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Chapter 15

Landing Craft Operations

Two principal types of landing craft operations are administrative and tactical. If the deployment is such that it is undesirable for watercraft units to move under their own power, various types of oceangoing vessels can transport them overseas.


  15-1. This type of operation is one during which no enemy interference or contact is anticipated. Emphasis is on economy; that is, maximum use of the transport capability. An overseas administrative move will be documented according to DOD Regulation 4500.32-R, Volumes 1 and 2.


  15-2. This type of operation is different in that personnel, supplies, and equipment are loaded so that they may be unloaded easily and rapidly in accomplishing the tactical mission. Here, maximum use of the transport capability is secondary to successful accomplish the mission.





  15-3. An amphibious operation is an attack launched from the sea by naval and landing forces embarked in ships or craft. This operation involves landing on a hostile shore to gain a lodgment area from which to carry out further combat operations ashore. The purpose is to obtain an advanced air or naval base area or to deny the use of seized positions to the enemy.
  15-4. Loading plans for movement by ship are prepared based on the priority in which equipment and supplies will be needed upon landing. The priority is based on the equipment needed in the overall operation. When the far shore priority has been determined, the water transport unit commanders submit loading priority lists for their units to the HQ responsible for conducting the movement. The water transport unit commander is responsible for having the troops, equipment, and supplies available for loading when and where the higher HQ specifies. Landing craft may also be loaded along with personnel, vehicles, and unit equipment on naval transport vessels and conventional cargo ships for movement overseas.


  15-5. The LCM-8 and LCU are usually transported aboard a heavy lift ship. When conventional ships are used, landing craft must be loaded or unloaded by cranes.


  15-6. The boat group (under a boat group commander) is the basic naval organization of landing craft and amphibious vehicles. It is composed of the numbers and types of landing craft and amphibious vehicles required to land a particular troop unit (normally a battalion landing team). The boat group is organized into waves. Each wave will consist of the landing craft that will beach simultaneously.
  15-7. Each landing craft is assigned to load troops or supplies from a certain ship. Troops load at debarkation stations marked by colored squares and numbers. Debarkation numbers run forward to aft, with odd numbers to starboard and even ones to port. The sequence of colors, also forward to aft, is red, white, blue, yellow, green, and black. At night, single-cell flashlights with appropriately colored lenses mark the debarkation stations.


  15-8. Flag hoists are used to call landing craft alongside naval amphibious cargo ships discharging cargo during tactical operations. These flag hoists are flown from either the main yardarm or from a special yardarm at the stern of the vessel being discharged.
  15-9. Flag hoists flown from the starboard yardarm call boats to the starboard side. Hoists flown from the port yardarm call the landing craft to the port side (see Table 15-1).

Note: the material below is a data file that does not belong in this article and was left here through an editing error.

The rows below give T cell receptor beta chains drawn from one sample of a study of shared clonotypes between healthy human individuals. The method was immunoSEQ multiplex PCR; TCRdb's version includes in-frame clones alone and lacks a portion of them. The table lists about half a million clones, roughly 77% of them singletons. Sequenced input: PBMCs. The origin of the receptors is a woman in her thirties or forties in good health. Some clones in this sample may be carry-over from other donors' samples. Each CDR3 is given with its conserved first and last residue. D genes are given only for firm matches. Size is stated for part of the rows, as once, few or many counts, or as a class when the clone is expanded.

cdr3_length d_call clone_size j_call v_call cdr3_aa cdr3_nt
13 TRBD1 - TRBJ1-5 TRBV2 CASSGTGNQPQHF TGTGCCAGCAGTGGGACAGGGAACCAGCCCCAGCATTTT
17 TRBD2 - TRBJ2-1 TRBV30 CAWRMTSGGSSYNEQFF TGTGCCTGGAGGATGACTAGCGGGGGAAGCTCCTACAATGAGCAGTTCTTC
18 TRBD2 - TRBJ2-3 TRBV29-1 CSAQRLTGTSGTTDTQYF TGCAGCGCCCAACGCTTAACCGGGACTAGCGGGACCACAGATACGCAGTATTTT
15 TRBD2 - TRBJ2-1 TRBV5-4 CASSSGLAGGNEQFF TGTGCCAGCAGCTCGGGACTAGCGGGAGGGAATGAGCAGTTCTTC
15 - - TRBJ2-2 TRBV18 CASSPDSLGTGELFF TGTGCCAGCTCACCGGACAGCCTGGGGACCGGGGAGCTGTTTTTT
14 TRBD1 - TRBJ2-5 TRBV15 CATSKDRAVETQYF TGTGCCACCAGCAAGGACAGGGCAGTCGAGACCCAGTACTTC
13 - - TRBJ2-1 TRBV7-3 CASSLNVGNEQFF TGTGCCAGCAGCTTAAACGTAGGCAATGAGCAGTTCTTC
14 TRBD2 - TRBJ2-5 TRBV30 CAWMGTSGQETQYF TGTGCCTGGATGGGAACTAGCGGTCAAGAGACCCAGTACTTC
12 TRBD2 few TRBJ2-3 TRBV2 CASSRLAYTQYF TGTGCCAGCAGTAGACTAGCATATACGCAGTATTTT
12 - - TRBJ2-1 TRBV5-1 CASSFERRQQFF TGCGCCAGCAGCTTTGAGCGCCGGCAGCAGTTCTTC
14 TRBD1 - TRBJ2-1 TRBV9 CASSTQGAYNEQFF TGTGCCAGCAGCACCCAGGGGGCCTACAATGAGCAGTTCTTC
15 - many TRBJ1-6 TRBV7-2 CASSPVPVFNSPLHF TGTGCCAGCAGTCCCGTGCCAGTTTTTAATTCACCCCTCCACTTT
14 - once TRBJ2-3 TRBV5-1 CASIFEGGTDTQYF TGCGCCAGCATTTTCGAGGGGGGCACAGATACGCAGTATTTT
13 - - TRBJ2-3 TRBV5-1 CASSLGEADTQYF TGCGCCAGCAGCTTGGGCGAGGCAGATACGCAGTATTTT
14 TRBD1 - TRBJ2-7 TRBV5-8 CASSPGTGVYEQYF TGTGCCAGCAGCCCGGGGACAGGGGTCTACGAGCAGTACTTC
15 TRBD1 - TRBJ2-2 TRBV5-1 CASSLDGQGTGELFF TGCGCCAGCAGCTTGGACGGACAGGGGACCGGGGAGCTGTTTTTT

15-10. At night, boats are called by three vertically aligned lights. These lights are coded as shown in Table 15-2.

Table 15-1. Day Signals

Table 15-2. Night Signals

  15-11. Landing craft are formed into groups of six to eight boats. These groups of boats are called waves. The number of craft in each wave depends on the landing plan. The convoy commander is on the lead boat in the convoy. Control craft are stationed on the port and starboard flanks; salvage and maintenance boats are in the rear.
  15-12. When a boat in a scheduled wave is loaded, it is given a paddle with two numbers on it--the first indicating the number of the wave, and the second, the boat's position in the wave.
  15-13. After loading, a boat proceeds to the rendezvous area, falls in with its wave, and commences to circle slowly. The first wave of landing craft circles clockwise, and so on. Moving out of the rendezvous area, the boats proceed in a column and, when clear of the transport area, form into a wedge with odd-numbered boats to starboard and even-numbered boats to port of the boat carrying the wave commander. Before crossing the LOD, the boats are formed in line abreast. The distance between boats is usually 50 yards.
  15-14. The coxswain of each craft should have sufficient charts and navigational aids aboard to enable him to travel alone in emergencies. The coxswain should be briefed on such details as follows:
  • Approach and landmarks of the location.
  • Currents and tides that prevail in that specific area.
  • Suitability of the location for anchoring, depth of the water, and type of bottom.
  • Facilities for procuring fuel, freshwater, and supplies.


  15-15. Three basic reasons to run in formation are to keep in order and maintain contact and control between craft, facilitate landing large numbers of troops or amounts of supplies in a designated place of concentration, and present a difficult target for enemy fire. The following subparagraphs discuss four different types of formations.